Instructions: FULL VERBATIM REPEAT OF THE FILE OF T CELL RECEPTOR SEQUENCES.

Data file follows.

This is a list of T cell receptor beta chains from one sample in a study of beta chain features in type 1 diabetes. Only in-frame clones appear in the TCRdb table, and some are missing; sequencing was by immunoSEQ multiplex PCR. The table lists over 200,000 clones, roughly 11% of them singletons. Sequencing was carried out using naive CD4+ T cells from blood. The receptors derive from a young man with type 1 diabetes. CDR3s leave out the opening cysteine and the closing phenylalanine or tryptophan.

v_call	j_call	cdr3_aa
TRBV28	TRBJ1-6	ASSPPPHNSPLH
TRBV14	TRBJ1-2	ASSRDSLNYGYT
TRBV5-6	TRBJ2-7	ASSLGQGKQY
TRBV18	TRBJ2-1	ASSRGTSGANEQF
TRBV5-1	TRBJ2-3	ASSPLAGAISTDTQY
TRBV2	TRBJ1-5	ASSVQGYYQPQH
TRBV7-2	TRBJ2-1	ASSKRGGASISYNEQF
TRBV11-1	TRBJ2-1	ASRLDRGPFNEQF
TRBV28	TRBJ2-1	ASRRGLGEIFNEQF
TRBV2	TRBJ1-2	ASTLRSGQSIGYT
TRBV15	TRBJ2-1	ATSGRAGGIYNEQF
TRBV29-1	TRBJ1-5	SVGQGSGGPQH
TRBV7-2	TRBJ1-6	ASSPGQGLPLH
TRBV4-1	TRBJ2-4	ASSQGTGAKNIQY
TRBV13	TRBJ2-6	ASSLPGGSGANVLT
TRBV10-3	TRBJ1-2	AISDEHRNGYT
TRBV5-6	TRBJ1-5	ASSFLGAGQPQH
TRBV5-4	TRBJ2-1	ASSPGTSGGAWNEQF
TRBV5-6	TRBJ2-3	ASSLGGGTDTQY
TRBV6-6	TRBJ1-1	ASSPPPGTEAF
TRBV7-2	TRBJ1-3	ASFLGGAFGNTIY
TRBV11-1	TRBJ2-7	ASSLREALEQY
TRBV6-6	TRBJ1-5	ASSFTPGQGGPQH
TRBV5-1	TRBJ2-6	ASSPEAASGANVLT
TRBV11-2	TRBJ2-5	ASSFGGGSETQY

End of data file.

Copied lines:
This is a list of T cell receptor beta chains from one sample in a study of beta chain features in type 1 diabetes. Only in-frame clones appear in the TCRdb table, and some are missing; sequencing was by immunoSEQ multiplex PCR. The table lists over 200,000 clones, roughly 11% of them singletons. Sequencing was carried out using naive CD4+ T cells from blood. The receptors derive from a young man with type 1 diabetes. CDR3s leave out the opening cysteine and the closing phenylalanine or tryptophan.

v_call	j_call	cdr3_aa
TRBV28	TRBJ1-6	ASSPPPHNSPLH
TRBV14	TRBJ1-2	ASSRDSLNYGYT
TRBV5-6	TRBJ2-7	ASSLGQGKQY
TRBV18	TRBJ2-1	ASSRGTSGANEQF
TRBV5-1	TRBJ2-3	ASSPLAGAISTDTQY
TRBV2	TRBJ1-5	ASSVQGYYQPQH
TRBV7-2	TRBJ2-1	ASSKRGGASISYNEQF
TRBV11-1	TRBJ2-1	ASRLDRGPFNEQF
TRBV28	TRBJ2-1	ASRRGLGEIFNEQF
TRBV2	TRBJ1-2	ASTLRSGQSIGYT
TRBV15	TRBJ2-1	ATSGRAGGIYNEQF
TRBV29-1	TRBJ1-5	SVGQGSGGPQH
TRBV7-2	TRBJ1-6	ASSPGQGLPLH
TRBV4-1	TRBJ2-4	ASSQGTGAKNIQY
TRBV13	TRBJ2-6	ASSLPGGSGANVLT
TRBV10-3	TRBJ1-2	AISDEHRNGYT
TRBV5-6	TRBJ1-5	ASSFLGAGQPQH
TRBV5-4	TRBJ2-1	ASSPGTSGGAWNEQF
TRBV5-6	TRBJ2-3	ASSLGGGTDTQY
TRBV6-6	TRBJ1-1	ASSPPPGTEAF
TRBV7-2	TRBJ1-3	ASFLGGAFGNTIY
TRBV11-1	TRBJ2-7	ASSLREALEQY
TRBV6-6	TRBJ1-5	ASSFTPGQGGPQH
TRBV5-1	TRBJ2-6	ASSPEAASGANVLT
TRBV11-2	TRBJ2-5	ASSFGGGSETQY